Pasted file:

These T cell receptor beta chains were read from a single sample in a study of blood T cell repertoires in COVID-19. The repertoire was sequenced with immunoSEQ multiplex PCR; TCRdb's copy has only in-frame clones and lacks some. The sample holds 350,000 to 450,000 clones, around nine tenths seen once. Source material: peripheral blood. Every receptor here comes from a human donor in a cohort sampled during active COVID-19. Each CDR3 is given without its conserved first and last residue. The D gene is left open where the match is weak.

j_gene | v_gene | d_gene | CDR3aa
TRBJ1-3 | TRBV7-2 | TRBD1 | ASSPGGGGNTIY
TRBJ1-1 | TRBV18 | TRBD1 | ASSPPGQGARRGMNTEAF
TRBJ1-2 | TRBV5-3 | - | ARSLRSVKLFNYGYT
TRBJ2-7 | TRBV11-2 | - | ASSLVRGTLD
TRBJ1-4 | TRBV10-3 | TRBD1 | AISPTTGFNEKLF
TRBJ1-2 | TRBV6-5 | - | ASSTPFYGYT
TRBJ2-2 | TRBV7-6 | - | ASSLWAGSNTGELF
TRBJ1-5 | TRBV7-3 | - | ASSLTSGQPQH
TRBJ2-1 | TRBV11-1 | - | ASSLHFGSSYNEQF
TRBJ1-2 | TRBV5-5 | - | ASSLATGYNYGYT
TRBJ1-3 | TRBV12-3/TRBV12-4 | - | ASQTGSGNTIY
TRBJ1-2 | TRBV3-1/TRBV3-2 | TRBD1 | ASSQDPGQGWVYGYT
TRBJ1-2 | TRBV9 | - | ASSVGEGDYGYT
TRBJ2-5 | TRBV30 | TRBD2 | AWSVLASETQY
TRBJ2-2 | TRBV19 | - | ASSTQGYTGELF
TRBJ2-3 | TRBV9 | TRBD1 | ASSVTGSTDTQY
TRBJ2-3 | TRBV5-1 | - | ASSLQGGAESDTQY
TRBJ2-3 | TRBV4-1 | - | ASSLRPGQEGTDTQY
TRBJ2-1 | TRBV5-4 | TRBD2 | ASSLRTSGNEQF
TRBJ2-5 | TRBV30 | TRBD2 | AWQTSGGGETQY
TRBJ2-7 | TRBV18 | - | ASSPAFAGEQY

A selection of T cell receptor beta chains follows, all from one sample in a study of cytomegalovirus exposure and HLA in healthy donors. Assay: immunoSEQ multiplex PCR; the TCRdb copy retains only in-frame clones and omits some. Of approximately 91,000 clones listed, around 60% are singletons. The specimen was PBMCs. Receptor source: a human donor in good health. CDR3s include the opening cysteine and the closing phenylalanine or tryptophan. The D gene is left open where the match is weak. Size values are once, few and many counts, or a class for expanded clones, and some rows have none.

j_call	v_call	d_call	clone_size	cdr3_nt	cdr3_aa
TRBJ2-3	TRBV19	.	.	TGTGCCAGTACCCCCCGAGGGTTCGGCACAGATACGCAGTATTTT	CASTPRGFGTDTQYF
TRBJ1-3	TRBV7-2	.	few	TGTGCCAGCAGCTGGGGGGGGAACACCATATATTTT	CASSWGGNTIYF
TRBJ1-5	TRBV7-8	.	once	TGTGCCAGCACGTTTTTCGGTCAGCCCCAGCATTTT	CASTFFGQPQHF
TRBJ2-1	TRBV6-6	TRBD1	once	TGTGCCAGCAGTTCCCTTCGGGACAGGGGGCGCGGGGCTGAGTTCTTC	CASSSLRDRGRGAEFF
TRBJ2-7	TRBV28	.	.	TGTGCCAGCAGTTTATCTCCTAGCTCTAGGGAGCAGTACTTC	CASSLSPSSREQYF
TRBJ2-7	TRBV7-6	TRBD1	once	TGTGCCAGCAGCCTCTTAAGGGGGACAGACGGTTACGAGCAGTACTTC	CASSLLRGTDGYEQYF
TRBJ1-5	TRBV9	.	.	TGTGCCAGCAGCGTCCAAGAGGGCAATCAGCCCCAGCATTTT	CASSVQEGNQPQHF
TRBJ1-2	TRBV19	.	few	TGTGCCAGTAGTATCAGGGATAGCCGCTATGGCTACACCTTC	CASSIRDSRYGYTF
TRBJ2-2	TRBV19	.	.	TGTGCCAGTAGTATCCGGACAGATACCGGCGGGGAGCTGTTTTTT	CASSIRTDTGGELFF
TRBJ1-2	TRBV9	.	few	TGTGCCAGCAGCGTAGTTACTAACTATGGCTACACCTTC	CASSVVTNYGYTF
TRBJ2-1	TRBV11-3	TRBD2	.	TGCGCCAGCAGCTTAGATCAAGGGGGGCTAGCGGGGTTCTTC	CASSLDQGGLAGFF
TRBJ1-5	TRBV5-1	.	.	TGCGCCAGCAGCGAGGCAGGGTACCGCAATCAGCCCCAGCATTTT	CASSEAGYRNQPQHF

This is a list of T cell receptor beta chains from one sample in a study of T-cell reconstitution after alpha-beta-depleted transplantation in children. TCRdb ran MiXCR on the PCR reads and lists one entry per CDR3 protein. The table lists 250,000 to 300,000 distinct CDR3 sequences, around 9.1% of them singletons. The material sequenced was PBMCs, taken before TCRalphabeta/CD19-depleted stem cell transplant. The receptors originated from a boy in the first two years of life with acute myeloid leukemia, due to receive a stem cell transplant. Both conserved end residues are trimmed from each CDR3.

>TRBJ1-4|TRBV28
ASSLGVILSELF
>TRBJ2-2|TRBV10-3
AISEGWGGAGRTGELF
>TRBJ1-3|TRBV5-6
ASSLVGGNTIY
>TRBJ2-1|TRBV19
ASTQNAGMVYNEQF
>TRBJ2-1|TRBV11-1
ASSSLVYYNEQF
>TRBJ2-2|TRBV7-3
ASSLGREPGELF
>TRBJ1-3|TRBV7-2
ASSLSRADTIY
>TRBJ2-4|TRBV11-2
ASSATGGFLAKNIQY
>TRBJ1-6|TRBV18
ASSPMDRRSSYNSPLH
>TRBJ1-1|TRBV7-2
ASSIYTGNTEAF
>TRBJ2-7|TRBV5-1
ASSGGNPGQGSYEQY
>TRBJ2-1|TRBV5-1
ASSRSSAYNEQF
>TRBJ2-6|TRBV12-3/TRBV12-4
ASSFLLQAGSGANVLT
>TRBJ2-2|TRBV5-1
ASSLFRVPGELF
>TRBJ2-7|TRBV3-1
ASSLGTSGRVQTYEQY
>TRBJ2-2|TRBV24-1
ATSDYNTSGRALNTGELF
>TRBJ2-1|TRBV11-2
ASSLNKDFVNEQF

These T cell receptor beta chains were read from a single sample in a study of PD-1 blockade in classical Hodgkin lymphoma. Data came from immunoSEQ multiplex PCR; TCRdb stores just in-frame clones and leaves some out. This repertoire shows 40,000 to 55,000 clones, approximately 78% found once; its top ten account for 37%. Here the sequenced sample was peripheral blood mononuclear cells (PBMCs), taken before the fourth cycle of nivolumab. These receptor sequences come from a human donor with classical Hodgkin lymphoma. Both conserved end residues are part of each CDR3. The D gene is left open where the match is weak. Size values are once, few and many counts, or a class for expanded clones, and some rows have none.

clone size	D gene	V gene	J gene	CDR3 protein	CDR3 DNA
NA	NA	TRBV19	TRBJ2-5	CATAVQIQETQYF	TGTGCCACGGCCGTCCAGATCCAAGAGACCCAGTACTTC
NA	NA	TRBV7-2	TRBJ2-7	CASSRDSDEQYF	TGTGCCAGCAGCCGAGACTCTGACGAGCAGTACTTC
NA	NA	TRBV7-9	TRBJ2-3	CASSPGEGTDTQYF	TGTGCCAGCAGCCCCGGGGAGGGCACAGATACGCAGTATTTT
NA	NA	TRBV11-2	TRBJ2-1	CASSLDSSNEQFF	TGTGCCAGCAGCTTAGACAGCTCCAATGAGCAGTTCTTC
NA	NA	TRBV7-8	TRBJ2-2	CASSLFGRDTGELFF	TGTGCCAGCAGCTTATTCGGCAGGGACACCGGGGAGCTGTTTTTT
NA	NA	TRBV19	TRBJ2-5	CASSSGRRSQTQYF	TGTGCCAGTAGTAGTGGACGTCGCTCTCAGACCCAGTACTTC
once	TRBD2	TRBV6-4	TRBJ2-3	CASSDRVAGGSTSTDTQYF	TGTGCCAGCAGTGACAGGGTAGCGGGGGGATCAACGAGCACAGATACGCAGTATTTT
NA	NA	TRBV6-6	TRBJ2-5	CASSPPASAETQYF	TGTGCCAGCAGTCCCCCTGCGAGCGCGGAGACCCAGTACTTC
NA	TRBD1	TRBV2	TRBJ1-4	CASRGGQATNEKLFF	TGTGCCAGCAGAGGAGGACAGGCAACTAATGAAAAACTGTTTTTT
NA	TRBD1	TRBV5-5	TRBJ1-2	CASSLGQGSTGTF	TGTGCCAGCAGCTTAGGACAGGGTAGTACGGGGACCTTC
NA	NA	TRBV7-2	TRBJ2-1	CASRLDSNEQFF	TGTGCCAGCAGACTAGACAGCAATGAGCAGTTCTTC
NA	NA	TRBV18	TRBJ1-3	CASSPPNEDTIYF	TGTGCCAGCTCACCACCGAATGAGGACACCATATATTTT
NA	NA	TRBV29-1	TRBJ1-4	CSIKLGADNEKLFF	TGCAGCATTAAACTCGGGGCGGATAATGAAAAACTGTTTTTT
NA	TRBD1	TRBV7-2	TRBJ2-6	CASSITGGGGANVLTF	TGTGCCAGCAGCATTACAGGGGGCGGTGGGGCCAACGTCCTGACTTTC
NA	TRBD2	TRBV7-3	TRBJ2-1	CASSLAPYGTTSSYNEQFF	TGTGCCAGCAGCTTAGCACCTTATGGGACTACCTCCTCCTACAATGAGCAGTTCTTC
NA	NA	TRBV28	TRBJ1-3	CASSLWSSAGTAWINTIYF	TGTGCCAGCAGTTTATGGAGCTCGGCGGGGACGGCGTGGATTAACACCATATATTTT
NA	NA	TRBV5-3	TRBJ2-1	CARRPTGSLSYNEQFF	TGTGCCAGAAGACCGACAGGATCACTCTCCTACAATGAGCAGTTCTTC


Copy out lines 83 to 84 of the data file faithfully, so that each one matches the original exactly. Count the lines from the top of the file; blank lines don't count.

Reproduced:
NA	TRBD1	TRBV2	TRBJ1-4	CASRGGQATNEKLFF	TGTGCCAGCAGAGGAGGACAGGCAACTAATGAAAAACTGTTTTTT
NA	TRBD1	TRBV5-5	TRBJ1-2	CASSLGQGSTGTF	TGTGCCAGCAGCTTAGGACAGGGTAGTACGGGGACCTTC